retiredjg is correct that I somewhat view the account as "fun money". Less in the sense that my wife and I would spend it now on travel/toys, but more as a third/fourth tier emergency fund--we already have a sufficient e-fund at Ally and I'm aware that I can withdraw contributions from our Roth IRAs, but my initial thinking was that the taxable account would be a secondary retirement account (helpful in tax diversification in early retirement) but if absolutely needed, could be tapped in emergency. The classification as "fun money" also is part of why I'd consider testing out one of the robo-advisors . . . merely out of curiosity to see how they perform, all the while presuming I'd eventually move the funds to Vanguard anyway.

Leveraging the same TR 2050 fund that we use in our tax advantaged accounts hadn't really crossed my mind given the consistent advice on Bogleheads to avoid TR funds in a taxable account. Given that we'd only use the TR fund until we had about $7,500 in the account and I can liquidate the shares and purchase the TSM and TISM 60/40, the tax consequences of doing so might be limited. Thoughts?

I'd not anticipated using the funds to pay down our current debts as the interest rates on those loans are quite low as outlined in my first post.

Any other advice is greatly appreciated!

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BL
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Re: Where to open small taxable brokerage account? (Vanguard vs. Schwab vs. Robo / MF vs. ETF)

Post by BL » Fri Nov 10, 2017 4:51 pm

I would get it into the 401k (after you have it in hand, if you are concerned about not having it) or pay down the student loans (4% is not terrible, but much more than you could get in fixed interest.) It will feel so good to be done with the loans, and it would open up that much more cash flow.

In taxable, $1000 for Target fund or Star fund (60/40) would work until you get 3k for total stock market. You don't need to have enough for international to start with. ETFs would solve that problem another way.

Actually, with that amount of income, you should be able to fill your 401k with 18k each (you would save 25% + state tax on the savings so the govt is paying you to do this). There should be some way to budget the savings.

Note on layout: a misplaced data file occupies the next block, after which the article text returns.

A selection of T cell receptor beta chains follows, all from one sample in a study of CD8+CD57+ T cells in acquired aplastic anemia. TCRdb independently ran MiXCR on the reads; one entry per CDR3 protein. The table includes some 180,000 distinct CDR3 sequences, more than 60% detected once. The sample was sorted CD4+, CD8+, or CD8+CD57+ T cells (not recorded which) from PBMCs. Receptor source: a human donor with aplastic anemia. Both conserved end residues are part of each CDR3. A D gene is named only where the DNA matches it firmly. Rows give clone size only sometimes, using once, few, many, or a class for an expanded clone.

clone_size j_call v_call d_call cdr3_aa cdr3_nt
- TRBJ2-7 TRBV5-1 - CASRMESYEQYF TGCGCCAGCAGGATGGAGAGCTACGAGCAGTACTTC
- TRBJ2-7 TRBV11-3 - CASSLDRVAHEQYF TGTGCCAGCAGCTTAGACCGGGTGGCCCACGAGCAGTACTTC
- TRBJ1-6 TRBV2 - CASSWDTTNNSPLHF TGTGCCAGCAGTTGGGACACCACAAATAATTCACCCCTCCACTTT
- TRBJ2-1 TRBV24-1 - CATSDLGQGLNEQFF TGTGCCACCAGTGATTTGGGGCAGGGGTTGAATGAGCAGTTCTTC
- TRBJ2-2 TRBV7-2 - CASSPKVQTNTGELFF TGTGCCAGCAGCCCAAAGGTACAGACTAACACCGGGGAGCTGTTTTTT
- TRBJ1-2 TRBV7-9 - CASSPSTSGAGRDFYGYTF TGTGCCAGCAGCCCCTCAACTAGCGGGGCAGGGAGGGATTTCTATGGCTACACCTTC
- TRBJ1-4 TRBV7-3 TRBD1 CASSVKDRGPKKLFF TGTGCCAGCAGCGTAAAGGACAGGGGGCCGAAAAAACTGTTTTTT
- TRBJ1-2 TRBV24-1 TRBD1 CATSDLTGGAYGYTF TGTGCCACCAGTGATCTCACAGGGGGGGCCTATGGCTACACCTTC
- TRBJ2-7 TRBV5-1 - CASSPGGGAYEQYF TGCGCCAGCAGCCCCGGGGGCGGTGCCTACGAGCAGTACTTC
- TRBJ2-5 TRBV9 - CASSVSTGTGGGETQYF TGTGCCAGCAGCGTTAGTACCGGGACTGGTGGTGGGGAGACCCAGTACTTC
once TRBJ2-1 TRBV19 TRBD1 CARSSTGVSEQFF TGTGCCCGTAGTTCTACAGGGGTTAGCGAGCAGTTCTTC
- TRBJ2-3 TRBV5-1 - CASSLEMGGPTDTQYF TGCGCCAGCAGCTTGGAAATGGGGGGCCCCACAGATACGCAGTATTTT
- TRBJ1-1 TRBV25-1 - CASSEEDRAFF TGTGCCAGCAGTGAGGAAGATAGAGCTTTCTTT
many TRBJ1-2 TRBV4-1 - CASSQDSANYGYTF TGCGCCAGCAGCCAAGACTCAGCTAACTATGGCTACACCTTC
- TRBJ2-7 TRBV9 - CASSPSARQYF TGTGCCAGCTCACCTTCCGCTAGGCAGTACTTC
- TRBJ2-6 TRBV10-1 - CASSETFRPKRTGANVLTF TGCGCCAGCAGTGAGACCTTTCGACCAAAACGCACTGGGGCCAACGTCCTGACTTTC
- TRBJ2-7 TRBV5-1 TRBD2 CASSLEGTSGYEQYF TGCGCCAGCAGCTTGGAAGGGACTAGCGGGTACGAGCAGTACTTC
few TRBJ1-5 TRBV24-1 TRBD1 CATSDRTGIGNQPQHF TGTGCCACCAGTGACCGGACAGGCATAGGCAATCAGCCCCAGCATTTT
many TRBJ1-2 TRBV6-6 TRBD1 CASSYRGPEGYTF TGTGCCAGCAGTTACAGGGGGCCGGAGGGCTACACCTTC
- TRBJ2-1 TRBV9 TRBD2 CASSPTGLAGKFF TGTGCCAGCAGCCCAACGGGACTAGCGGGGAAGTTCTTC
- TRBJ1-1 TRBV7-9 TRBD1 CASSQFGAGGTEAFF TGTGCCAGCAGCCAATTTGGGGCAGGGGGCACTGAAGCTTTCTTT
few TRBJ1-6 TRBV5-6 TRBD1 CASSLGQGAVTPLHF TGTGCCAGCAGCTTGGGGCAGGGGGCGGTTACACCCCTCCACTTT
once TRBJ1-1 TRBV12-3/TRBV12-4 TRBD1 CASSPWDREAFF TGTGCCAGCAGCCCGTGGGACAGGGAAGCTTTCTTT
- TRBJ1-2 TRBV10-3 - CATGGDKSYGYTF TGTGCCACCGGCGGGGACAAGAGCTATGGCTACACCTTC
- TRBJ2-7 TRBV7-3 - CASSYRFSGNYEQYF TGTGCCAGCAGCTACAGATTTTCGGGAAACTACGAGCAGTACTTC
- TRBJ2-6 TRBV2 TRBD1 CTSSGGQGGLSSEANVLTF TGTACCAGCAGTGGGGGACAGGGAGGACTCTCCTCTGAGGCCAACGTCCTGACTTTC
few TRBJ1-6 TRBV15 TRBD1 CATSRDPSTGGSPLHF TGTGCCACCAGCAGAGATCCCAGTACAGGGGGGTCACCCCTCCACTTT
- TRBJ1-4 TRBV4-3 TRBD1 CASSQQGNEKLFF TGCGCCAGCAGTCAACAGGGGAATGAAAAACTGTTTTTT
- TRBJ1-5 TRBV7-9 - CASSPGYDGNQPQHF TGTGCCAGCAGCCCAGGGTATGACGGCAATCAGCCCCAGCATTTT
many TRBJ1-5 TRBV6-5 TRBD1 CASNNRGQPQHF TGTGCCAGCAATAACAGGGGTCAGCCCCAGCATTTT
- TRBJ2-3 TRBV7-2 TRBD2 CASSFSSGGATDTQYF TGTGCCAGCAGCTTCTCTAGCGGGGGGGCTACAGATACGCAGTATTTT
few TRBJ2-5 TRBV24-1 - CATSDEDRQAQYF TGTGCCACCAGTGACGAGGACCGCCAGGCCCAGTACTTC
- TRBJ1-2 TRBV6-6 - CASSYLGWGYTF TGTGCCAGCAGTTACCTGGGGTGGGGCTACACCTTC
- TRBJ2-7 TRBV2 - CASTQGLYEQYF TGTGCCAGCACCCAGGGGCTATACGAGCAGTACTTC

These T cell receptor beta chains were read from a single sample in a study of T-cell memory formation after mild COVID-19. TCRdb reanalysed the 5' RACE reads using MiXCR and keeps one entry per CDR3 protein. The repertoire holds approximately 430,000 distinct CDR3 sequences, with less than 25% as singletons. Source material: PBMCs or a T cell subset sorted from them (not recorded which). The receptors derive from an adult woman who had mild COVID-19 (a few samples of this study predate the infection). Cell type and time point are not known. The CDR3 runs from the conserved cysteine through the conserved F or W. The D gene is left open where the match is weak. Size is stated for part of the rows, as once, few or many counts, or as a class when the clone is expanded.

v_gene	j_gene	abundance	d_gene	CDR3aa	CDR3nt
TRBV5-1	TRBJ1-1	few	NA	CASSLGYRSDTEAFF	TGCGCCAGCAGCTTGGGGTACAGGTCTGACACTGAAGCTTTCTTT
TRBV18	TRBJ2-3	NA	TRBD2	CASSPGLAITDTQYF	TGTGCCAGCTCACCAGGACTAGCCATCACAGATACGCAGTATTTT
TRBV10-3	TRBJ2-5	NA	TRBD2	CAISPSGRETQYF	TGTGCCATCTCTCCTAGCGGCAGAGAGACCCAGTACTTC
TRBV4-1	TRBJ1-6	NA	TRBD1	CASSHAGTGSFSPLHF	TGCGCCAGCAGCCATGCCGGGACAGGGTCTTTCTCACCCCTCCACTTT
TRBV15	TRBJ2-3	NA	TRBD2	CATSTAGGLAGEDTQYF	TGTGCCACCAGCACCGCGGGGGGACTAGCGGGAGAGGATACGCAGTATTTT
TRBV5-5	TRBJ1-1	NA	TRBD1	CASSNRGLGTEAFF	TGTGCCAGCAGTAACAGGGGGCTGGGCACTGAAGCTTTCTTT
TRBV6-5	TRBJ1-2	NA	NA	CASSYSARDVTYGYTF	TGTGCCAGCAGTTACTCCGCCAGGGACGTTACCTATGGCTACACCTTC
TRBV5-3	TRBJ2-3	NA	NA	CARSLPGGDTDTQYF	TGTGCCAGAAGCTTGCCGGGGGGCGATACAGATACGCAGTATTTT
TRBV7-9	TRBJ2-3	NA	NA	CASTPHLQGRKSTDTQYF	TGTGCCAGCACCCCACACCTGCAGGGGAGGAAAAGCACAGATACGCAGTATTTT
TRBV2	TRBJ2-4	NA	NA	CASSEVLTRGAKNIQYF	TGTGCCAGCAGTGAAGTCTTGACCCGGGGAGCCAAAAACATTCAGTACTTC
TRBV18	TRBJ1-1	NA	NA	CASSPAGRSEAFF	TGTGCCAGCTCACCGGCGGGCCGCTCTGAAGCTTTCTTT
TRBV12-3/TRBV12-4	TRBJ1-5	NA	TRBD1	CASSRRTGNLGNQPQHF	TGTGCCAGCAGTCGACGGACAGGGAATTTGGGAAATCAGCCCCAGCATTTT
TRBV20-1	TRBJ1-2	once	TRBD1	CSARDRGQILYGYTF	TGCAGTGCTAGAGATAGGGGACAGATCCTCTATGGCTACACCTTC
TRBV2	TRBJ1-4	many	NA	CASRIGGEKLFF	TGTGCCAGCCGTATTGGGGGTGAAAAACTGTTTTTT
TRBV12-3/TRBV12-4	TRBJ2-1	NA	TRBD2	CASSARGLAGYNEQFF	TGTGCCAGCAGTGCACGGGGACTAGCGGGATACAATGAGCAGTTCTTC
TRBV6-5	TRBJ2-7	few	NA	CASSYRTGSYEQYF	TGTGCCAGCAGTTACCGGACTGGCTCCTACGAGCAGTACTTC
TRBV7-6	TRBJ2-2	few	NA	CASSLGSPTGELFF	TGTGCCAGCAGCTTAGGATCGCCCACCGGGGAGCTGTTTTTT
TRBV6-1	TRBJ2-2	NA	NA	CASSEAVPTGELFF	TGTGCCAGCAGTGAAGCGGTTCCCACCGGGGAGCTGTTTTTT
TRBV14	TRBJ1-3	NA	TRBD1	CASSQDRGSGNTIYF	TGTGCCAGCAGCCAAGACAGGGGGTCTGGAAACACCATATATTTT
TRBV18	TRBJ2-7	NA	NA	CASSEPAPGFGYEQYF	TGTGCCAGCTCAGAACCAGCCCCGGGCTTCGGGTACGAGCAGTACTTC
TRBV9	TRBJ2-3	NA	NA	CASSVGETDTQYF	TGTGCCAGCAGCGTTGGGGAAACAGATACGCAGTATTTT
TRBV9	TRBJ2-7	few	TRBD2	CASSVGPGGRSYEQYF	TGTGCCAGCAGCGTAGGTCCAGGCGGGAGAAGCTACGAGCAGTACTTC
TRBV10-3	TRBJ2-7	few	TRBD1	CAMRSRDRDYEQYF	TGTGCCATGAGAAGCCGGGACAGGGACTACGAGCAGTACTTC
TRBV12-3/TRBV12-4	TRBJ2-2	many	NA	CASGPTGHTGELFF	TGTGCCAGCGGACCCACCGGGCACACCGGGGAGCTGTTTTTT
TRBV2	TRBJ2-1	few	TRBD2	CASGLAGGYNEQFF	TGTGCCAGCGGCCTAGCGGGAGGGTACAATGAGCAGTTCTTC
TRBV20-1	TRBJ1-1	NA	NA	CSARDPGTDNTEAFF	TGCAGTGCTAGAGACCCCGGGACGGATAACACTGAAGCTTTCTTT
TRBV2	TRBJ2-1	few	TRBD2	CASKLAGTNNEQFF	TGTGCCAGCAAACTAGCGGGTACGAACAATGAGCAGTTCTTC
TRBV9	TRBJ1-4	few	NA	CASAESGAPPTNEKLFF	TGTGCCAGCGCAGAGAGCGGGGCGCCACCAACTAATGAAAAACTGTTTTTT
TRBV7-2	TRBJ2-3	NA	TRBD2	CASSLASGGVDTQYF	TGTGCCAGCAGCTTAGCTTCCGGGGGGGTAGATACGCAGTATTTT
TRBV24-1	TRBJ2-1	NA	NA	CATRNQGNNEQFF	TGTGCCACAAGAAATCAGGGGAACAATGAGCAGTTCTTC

KT785
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Re: Where to open small taxable brokerage account? (Vanguard vs. Schwab vs. Robo / MF vs. ETF)

Post by KT785 » Fri Nov 10, 2017 5:13 pm

Thanks, BL

We are actively increasing our 401k deferrals each year and max both of our Roth IRAs; while we could conceivably max our 401ks as well, we're planning on starting a family next year and are ratcheting up our liquid savings in anticipation and because of our company's pension plan, maxing out all tax advantaged accounts may be a bit too much . . . . we're relatively big savers, and increasingly so, but at some point one has to evaluate whether increasing deferrals can be excessive in light of current assets, savings rates, and alternative income sources (pension, SS, etc.).

sport
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Re: Where to open small taxable brokerage account? (Vanguard vs. Schwab vs. Robo / MF vs. ETF)

Post by sport » Fri Nov 10, 2017 5:38 pm

If you ultimately want to have the account at Vanguard, I would accumulate the money in a bank savings account until you have 1K. Then, you can invest in a TR fund at Vanguard.

stlutz
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Re: Where to open small taxable brokerage account? (Vanguard vs. Schwab vs. Robo / MF vs. ETF)

Post by stlutz » Fri Nov 10, 2017 9:00 pm

ETFs are more portable than mutual funds if you want to change brokers in the future. In a taxable account I prefer ETFs.